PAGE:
Pediatric researchers at UT Southwestern Medical Center have identified a key component of the pathogenesis of bronchopulmonary dysplasia (BPD), a devastating and sometimes fatal lung disease that affects premature infants. Their findings clarify what prompts the inflammatory response that results in BPD, which previously had been unclear.
The study, published in Nature Communications, determined how the NLRP3 inflammasome activates the protein Interleukin 1 beta, which in turn triggers inflammation and development of BPD.
In an animal model of BPD, researchers also tested two FDA-approved drugs that either block the effect of or decrease the production of Interleukin 1 beta and found that these treatments allowed more normal lung development.
Bronchopulmonary dysplasia, a common chronic lung disease in premature infants, develops as a result of the ventilation and oxygen necessary for these infants to survive. Infants born before 30 weeks gestation have immature lungs that lack surfactant, a substance comprised of phospholipids and proteins that is needed for lungs to properly function. This causes premature infants to develop respiratory distress syndrome, requiring the aid of mechanical ventilation. The infants' exposure to elevated oxygen levels during ventilation activates the process of inflammation that leads to BPD.
"The same ventilation that ultimately saves their lives, damages their lungs," said Dr. Rashmin Savani, Professor and Chief of Neonatal-Perinatal Medicine, and senior author of the study. "Our findings suggest that if we target premature infants born at less than 28 weeks gestation from three to 10 days after birth with this therapy, we might be able to drastically reduce or even eliminate the development of BPD." Dr. Savani also holds the William Buchanan Chair in Pediatrics.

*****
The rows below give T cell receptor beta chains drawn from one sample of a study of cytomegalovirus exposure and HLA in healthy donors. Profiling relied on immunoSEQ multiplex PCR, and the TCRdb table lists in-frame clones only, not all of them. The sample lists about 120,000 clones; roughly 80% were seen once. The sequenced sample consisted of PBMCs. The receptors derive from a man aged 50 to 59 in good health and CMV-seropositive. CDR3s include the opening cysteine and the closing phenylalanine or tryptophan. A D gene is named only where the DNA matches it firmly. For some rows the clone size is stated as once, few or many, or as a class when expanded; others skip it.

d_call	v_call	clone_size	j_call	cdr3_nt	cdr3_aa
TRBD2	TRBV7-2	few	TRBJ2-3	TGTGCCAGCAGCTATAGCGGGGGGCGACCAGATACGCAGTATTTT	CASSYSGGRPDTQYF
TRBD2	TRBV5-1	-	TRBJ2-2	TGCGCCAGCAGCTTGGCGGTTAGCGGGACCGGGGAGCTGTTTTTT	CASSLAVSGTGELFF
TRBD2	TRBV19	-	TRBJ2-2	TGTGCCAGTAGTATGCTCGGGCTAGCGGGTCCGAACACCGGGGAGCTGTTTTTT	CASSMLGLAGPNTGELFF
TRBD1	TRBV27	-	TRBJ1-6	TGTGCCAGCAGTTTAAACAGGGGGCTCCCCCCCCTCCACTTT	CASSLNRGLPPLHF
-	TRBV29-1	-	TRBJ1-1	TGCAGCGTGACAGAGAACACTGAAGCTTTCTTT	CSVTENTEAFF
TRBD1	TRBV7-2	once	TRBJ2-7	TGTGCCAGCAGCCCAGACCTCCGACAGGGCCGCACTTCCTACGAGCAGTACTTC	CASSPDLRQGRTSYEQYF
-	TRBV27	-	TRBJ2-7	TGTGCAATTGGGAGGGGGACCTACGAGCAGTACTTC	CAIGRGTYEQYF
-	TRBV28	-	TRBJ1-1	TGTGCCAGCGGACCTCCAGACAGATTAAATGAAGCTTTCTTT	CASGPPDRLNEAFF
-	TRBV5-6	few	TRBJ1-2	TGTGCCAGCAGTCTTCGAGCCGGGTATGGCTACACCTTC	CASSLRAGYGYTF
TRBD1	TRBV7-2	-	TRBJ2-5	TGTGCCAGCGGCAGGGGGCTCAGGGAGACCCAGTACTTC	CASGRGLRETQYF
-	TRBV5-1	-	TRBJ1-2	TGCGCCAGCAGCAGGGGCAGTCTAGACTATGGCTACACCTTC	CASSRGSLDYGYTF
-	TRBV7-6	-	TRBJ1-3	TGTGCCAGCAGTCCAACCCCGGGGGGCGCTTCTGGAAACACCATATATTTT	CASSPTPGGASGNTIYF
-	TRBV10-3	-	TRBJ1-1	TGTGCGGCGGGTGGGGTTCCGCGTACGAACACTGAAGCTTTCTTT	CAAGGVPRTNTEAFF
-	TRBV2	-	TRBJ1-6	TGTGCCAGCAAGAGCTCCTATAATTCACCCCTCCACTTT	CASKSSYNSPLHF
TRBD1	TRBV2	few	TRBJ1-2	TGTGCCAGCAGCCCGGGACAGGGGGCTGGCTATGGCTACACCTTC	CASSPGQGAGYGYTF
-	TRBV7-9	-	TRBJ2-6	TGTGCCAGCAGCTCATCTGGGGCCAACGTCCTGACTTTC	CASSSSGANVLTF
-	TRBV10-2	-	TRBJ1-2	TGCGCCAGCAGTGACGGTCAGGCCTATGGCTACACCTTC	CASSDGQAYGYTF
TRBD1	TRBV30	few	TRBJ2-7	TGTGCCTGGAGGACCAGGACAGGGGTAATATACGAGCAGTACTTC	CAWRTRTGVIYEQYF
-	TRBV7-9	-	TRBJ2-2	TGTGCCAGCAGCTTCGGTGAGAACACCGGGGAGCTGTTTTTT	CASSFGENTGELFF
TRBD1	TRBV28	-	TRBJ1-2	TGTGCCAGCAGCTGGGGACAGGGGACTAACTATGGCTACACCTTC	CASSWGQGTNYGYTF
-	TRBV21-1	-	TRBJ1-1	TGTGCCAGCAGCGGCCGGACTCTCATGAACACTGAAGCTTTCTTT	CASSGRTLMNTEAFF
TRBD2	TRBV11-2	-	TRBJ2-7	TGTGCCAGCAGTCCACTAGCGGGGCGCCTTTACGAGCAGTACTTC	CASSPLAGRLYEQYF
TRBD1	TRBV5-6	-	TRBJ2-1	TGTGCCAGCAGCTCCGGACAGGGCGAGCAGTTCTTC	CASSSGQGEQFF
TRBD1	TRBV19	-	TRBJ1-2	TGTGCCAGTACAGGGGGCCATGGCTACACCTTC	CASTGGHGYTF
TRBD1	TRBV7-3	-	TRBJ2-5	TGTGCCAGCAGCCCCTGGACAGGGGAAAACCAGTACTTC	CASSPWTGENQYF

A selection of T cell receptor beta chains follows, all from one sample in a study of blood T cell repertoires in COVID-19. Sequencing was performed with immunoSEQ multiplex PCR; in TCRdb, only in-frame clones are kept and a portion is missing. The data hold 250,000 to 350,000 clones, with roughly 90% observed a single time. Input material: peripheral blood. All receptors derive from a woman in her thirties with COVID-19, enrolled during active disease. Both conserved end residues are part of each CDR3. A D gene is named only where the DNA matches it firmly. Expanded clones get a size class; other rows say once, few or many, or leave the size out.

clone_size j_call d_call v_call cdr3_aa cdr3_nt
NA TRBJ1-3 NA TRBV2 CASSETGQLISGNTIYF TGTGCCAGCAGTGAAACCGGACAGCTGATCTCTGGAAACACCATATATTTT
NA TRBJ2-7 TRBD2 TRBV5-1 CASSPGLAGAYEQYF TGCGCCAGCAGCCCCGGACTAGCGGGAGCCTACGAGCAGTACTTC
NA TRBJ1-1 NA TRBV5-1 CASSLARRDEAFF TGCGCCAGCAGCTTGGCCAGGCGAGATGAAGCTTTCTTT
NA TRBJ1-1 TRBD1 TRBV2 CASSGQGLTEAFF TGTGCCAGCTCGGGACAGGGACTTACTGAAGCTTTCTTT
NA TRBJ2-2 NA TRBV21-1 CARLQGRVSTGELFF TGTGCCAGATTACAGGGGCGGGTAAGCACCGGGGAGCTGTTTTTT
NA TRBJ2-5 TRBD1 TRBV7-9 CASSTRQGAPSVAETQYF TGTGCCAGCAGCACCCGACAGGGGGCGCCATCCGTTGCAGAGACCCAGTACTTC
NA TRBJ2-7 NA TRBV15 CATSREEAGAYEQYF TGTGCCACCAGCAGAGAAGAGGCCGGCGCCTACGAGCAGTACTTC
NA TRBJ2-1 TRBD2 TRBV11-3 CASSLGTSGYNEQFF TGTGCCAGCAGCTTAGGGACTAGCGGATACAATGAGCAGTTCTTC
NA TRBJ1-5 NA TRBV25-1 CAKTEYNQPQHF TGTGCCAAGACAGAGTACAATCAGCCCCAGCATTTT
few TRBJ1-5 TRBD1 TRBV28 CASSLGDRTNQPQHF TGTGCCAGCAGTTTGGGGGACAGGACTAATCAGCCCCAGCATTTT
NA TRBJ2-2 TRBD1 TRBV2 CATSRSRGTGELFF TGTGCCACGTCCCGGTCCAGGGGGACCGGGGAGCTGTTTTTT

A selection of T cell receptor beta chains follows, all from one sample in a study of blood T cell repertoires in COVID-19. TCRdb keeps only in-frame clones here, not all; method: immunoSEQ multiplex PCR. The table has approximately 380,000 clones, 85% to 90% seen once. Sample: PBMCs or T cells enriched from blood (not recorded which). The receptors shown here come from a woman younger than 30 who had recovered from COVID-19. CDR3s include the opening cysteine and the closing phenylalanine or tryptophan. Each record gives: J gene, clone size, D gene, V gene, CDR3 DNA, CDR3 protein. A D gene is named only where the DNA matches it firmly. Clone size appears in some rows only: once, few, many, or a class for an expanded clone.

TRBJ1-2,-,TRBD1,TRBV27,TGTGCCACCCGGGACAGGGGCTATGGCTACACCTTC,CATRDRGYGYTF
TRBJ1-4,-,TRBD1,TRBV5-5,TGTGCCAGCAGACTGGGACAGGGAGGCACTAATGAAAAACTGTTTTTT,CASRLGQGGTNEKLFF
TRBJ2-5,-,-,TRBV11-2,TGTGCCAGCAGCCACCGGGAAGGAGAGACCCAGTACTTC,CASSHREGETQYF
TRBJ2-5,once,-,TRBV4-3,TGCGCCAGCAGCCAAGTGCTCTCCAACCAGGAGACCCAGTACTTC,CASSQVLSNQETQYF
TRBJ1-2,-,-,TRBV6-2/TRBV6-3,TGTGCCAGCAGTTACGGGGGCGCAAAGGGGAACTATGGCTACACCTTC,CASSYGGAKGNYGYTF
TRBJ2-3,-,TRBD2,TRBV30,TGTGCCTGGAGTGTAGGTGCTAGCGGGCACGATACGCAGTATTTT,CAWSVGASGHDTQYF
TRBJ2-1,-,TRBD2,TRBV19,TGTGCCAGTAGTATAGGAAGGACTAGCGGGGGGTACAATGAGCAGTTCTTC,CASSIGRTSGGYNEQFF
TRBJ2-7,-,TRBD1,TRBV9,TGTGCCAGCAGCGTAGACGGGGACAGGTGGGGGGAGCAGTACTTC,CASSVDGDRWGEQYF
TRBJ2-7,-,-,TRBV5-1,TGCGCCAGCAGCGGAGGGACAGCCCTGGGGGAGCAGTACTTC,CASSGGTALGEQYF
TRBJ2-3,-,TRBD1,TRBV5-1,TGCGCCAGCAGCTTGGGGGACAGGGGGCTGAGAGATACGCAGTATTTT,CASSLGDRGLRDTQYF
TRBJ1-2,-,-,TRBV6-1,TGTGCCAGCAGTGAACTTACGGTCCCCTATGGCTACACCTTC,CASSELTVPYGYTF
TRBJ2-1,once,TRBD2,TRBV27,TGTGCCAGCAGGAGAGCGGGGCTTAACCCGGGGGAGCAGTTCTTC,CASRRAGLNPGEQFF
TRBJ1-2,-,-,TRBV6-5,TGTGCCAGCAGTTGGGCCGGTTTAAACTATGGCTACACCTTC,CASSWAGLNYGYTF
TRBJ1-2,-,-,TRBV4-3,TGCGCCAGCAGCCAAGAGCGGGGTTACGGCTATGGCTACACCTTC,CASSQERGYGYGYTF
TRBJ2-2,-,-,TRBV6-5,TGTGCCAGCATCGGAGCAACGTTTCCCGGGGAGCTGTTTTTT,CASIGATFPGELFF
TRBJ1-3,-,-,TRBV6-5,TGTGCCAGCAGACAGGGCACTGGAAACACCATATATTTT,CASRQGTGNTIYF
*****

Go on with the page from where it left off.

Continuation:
To confirm NLRP3's role in regulating the inflammatory process of BPD, researchers used neonatal animal models exposed to 85 percent oxygen, which is a key cause of the inflammation and decreased development of tiny air sacs in the lungs called alveoli. They also examined tracheal aspirate samples from premature infants to establish the importance of the NLRP3 inflammasome in the development of BPD.
Some current treatments for BPD include close monitoring of fluid buildup in the infant's lungs as well as the use of bronchodilators, steroids, and diuretics. However, to date, very few approaches have prevented the development of BPD or reduced its severity, including the use of caffeine to prevent premature apnea (suspension of external breathing) and vitamin A given in the first four weeks of life. The current findings identify a new target for the prevention of BPD or reducing its severity.
Previous studies have examined the role that the NLRP3 inflammasome plays in the development of other inflammatory diseases, such as type 2 diabetes and atherosclerosis, but no one has looked at its role in human BPD development. Next steps include testing the therapeutic intervention strategies outlined in this study in larger animal models, potentially followed by a Phase 1 clinical trial.
UT Southwestern Medical Center